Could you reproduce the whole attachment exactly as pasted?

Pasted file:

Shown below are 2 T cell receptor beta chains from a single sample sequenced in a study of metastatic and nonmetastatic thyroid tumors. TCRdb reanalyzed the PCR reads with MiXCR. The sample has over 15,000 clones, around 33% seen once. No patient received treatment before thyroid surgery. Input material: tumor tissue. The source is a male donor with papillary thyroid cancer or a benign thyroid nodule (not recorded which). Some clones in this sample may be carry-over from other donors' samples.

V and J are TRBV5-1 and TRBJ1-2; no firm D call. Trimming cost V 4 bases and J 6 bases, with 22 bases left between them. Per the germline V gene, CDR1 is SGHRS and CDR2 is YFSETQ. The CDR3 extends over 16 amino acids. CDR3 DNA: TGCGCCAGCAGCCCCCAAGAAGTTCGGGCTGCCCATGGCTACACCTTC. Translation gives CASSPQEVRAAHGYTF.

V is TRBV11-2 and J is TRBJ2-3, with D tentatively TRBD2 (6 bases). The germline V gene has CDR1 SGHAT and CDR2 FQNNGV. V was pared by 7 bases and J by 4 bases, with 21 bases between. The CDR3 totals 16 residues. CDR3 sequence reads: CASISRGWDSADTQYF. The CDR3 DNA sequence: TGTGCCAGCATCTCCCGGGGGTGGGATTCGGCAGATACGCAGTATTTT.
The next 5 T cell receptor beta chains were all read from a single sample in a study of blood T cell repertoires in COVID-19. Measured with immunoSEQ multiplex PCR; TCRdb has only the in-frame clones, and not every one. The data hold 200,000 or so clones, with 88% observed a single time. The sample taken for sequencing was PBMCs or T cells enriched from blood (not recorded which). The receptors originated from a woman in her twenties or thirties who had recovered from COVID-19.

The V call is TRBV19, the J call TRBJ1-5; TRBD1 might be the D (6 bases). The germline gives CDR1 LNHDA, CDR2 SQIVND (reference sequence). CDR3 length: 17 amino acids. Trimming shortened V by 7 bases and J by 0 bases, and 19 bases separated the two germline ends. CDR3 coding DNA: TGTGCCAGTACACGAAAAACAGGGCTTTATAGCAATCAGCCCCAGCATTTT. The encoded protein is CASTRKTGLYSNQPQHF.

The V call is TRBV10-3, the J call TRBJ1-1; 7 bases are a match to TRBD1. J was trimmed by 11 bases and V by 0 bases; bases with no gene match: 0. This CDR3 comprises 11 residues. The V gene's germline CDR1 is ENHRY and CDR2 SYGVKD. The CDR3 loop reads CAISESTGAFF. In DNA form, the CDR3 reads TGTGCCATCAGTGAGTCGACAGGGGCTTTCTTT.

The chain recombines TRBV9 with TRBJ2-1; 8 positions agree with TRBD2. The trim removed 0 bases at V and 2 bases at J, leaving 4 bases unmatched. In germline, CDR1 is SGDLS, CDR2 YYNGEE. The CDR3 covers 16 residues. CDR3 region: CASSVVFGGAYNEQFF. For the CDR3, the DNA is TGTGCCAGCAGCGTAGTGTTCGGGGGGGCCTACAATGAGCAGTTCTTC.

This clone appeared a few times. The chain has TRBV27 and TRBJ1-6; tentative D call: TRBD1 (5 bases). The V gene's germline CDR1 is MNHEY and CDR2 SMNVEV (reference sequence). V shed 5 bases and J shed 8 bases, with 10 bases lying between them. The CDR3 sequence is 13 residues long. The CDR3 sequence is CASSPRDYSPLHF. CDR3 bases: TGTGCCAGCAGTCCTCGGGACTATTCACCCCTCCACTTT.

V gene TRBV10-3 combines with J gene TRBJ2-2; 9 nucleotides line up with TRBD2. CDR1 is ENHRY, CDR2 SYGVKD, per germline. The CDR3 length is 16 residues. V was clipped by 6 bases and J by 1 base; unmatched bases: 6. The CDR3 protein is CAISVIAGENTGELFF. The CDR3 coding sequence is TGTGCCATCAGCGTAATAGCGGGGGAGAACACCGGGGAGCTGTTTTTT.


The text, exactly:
Shown below are 2 T cell receptor beta chains from a single sample sequenced in a study of metastatic and nonmetastatic thyroid tumors. TCRdb reanalyzed the PCR reads with MiXCR. The sample has over 15,000 clones, around 33% seen once. No patient received treatment before thyroid surgery. Input material: tumor tissue. The source is a male donor with papillary thyroid cancer or a benign thyroid nodule (not recorded which). Some clones in this sample may be carry-over from other donors' samples.

V and J are TRBV5-1 and TRBJ1-2; no firm D call. Trimming cost V 4 bases and J 6 bases, with 22 bases left between them. Per the germline V gene, CDR1 is SGHRS and CDR2 is YFSETQ. The CDR3 extends over 16 amino acids. CDR3 DNA: TGCGCCAGCAGCCCCCAAGAAGTTCGGGCTGCCCATGGCTACACCTTC. Translation gives CASSPQEVRAAHGYTF.

V is TRBV11-2 and J is TRBJ2-3, with D tentatively TRBD2 (6 bases). The germline V gene has CDR1 SGHAT and CDR2 FQNNGV. V was pared by 7 bases and J by 4 bases, with 21 bases between. The CDR3 totals 16 residues. CDR3 sequence reads: CASISRGWDSADTQYF. The CDR3 DNA sequence: TGTGCCAGCATCTCCCGGGGGTGGGATTCGGCAGATACGCAGTATTTT.
The next 5 T cell receptor beta chains were all read from a single sample in a study of blood T cell repertoires in COVID-19. Measured with immunoSEQ multiplex PCR; TCRdb has only the in-frame clones, and not every one. The data hold 200,000 or so clones, with 88% observed a single time. The sample taken for sequencing was PBMCs or T cells enriched from blood (not recorded which). The receptors originated from a woman in her twenties or thirties who had recovered from COVID-19.

The V call is TRBV19, the J call TRBJ1-5; TRBD1 might be the D (6 bases). The germline gives CDR1 LNHDA, CDR2 SQIVND (reference sequence). CDR3 length: 17 amino acids. Trimming shortened V by 7 bases and J by 0 bases, and 19 bases separated the two germline ends. CDR3 coding DNA: TGTGCCAGTACACGAAAAACAGGGCTTTATAGCAATCAGCCCCAGCATTTT. The encoded protein is CASTRKTGLYSNQPQHF.

The V call is TRBV10-3, the J call TRBJ1-1; 7 bases are a match to TRBD1. J was trimmed by 11 bases and V by 0 bases; bases with no gene match: 0. This CDR3 comprises 11 residues. The V gene's germline CDR1 is ENHRY and CDR2 SYGVKD. The CDR3 loop reads CAISESTGAFF. In DNA form, the CDR3 reads TGTGCCATCAGTGAGTCGACAGGGGCTTTCTTT.

The chain recombines TRBV9 with TRBJ2-1; 8 positions agree with TRBD2. The trim removed 0 bases at V and 2 bases at J, leaving 4 bases unmatched. In germline, CDR1 is SGDLS, CDR2 YYNGEE. The CDR3 covers 16 residues. CDR3 region: CASSVVFGGAYNEQFF. For the CDR3, the DNA is TGTGCCAGCAGCGTAGTGTTCGGGGGGGCCTACAATGAGCAGTTCTTC.

This clone appeared a few times. The chain has TRBV27 and TRBJ1-6; tentative D call: TRBD1 (5 bases). The V gene's germline CDR1 is MNHEY and CDR2 SMNVEV (reference sequence). V shed 5 bases and J shed 8 bases, with 10 bases lying between them. The CDR3 sequence is 13 residues long. The CDR3 sequence is CASSPRDYSPLHF. CDR3 bases: TGTGCCAGCAGTCCTCGGGACTATTCACCCCTCCACTTT.

V gene TRBV10-3 combines with J gene TRBJ2-2; 9 nucleotides line up with TRBD2. CDR1 is ENHRY, CDR2 SYGVKD, per germline. The CDR3 length is 16 residues. V was clipped by 6 bases and J by 1 base; unmatched bases: 6. The CDR3 protein is CAISVIAGENTGELFF. The CDR3 coding sequence is TGTGCCATCAGCGTAATAGCGGGGGAGAACACCGGGGAGCTGTTTTTT.